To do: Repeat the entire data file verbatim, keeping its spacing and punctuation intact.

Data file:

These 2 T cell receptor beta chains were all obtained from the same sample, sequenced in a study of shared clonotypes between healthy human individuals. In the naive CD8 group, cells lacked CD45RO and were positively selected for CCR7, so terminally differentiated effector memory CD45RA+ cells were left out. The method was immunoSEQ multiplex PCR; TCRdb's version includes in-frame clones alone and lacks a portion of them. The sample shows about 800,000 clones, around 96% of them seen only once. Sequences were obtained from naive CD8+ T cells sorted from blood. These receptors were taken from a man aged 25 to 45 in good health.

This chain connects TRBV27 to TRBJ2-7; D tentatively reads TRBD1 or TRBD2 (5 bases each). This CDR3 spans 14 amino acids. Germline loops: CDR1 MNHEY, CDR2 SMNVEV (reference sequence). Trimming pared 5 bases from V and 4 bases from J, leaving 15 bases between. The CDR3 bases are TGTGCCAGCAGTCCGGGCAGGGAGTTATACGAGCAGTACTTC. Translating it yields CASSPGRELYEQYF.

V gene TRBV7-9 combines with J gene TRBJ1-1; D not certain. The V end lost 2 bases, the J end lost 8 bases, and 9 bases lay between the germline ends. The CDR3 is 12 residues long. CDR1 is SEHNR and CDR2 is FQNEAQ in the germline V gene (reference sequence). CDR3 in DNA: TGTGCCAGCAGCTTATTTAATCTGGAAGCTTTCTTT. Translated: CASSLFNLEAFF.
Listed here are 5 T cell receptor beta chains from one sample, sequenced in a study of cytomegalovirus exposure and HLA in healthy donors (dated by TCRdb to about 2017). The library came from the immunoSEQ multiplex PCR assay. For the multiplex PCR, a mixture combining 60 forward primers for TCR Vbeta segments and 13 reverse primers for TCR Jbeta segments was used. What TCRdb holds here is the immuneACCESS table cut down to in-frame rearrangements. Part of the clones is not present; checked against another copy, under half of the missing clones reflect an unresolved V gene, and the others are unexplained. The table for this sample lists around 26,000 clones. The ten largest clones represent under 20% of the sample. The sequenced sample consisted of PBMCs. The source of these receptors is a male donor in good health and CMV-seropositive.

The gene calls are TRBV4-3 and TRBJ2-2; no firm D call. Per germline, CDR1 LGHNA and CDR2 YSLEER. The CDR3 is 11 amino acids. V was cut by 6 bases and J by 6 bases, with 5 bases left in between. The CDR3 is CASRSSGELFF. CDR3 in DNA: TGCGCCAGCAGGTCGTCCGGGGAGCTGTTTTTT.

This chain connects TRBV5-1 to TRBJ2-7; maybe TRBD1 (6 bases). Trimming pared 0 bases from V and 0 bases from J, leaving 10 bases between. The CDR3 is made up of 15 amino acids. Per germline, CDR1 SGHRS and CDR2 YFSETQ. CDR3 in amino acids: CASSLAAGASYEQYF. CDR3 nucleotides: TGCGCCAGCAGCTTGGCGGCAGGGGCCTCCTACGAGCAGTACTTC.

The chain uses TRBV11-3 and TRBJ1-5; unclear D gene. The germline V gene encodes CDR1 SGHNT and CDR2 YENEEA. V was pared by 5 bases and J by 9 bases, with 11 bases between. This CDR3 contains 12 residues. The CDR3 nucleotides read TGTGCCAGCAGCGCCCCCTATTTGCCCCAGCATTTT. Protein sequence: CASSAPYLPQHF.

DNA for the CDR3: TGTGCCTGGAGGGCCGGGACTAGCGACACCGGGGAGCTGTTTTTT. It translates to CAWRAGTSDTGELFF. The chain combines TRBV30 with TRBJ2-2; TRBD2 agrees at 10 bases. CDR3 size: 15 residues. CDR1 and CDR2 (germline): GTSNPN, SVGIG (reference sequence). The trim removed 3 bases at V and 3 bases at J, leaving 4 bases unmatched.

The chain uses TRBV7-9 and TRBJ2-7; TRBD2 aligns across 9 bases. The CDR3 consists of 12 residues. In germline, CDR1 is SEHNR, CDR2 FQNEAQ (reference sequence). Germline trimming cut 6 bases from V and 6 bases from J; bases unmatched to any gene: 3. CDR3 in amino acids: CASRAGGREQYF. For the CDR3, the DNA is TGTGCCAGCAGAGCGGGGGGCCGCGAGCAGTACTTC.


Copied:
These 2 T cell receptor beta chains were all obtained from the same sample, sequenced in a study of shared clonotypes between healthy human individuals. In the naive CD8 group, cells lacked CD45RO and were positively selected for CCR7, so terminally differentiated effector memory CD45RA+ cells were left out. The method was immunoSEQ multiplex PCR; TCRdb's version includes in-frame clones alone and lacks a portion of them. The sample shows about 800,000 clones, around 96% of them seen only once. Sequences were obtained from naive CD8+ T cells sorted from blood. These receptors were taken from a man aged 25 to 45 in good health.

This chain connects TRBV27 to TRBJ2-7; D tentatively reads TRBD1 or TRBD2 (5 bases each). This CDR3 spans 14 amino acids. Germline loops: CDR1 MNHEY, CDR2 SMNVEV (reference sequence). Trimming pared 5 bases from V and 4 bases from J, leaving 15 bases between. The CDR3 bases are TGTGCCAGCAGTCCGGGCAGGGAGTTATACGAGCAGTACTTC. Translating it yields CASSPGRELYEQYF.

V gene TRBV7-9 combines with J gene TRBJ1-1; D not certain. The V end lost 2 bases, the J end lost 8 bases, and 9 bases lay between the germline ends. The CDR3 is 12 residues long. CDR1 is SEHNR and CDR2 is FQNEAQ in the germline V gene (reference sequence). CDR3 in DNA: TGTGCCAGCAGCTTATTTAATCTGGAAGCTTTCTTT. Translated: CASSLFNLEAFF.
Listed here are 5 T cell receptor beta chains from one sample, sequenced in a study of cytomegalovirus exposure and HLA in healthy donors (dated by TCRdb to about 2017). The library came from the immunoSEQ multiplex PCR assay. For the multiplex PCR, a mixture combining 60 forward primers for TCR Vbeta segments and 13 reverse primers for TCR Jbeta segments was used. What TCRdb holds here is the immuneACCESS table cut down to in-frame rearrangements. Part of the clones is not present; checked against another copy, under half of the missing clones reflect an unresolved V gene, and the others are unexplained. The table for this sample lists around 26,000 clones. The ten largest clones represent under 20% of the sample. The sequenced sample consisted of PBMCs. The source of these receptors is a male donor in good health and CMV-seropositive.

The gene calls are TRBV4-3 and TRBJ2-2; no firm D call. Per germline, CDR1 LGHNA and CDR2 YSLEER. The CDR3 is 11 amino acids. V was cut by 6 bases and J by 6 bases, with 5 bases left in between. The CDR3 is CASRSSGELFF. CDR3 in DNA: TGCGCCAGCAGGTCGTCCGGGGAGCTGTTTTTT.

This chain connects TRBV5-1 to TRBJ2-7; maybe TRBD1 (6 bases). Trimming pared 0 bases from V and 0 bases from J, leaving 10 bases between. The CDR3 is made up of 15 amino acids. Per germline, CDR1 SGHRS and CDR2 YFSETQ. CDR3 in amino acids: CASSLAAGASYEQYF. CDR3 nucleotides: TGCGCCAGCAGCTTGGCGGCAGGGGCCTCCTACGAGCAGTACTTC.

The chain uses TRBV11-3 and TRBJ1-5; unclear D gene. The germline V gene encodes CDR1 SGHNT and CDR2 YENEEA. V was pared by 5 bases and J by 9 bases, with 11 bases between. This CDR3 contains 12 residues. The CDR3 nucleotides read TGTGCCAGCAGCGCCCCCTATTTGCCCCAGCATTTT. Protein sequence: CASSAPYLPQHF.

DNA for the CDR3: TGTGCCTGGAGGGCCGGGACTAGCGACACCGGGGAGCTGTTTTTT. It translates to CAWRAGTSDTGELFF. The chain combines TRBV30 with TRBJ2-2; TRBD2 agrees at 10 bases. CDR3 size: 15 residues. CDR1 and CDR2 (germline): GTSNPN, SVGIG (reference sequence). The trim removed 3 bases at V and 3 bases at J, leaving 4 bases unmatched.

The chain uses TRBV7-9 and TRBJ2-7; TRBD2 aligns across 9 bases. The CDR3 consists of 12 residues. In germline, CDR1 is SEHNR, CDR2 FQNEAQ (reference sequence). Germline trimming cut 6 bases from V and 6 bases from J; bases unmatched to any gene: 3. CDR3 in amino acids: CASRAGGREQYF. For the CDR3, the DNA is TGTGCCAGCAGAGCGGGGGGCCGCGAGCAGTACTTC.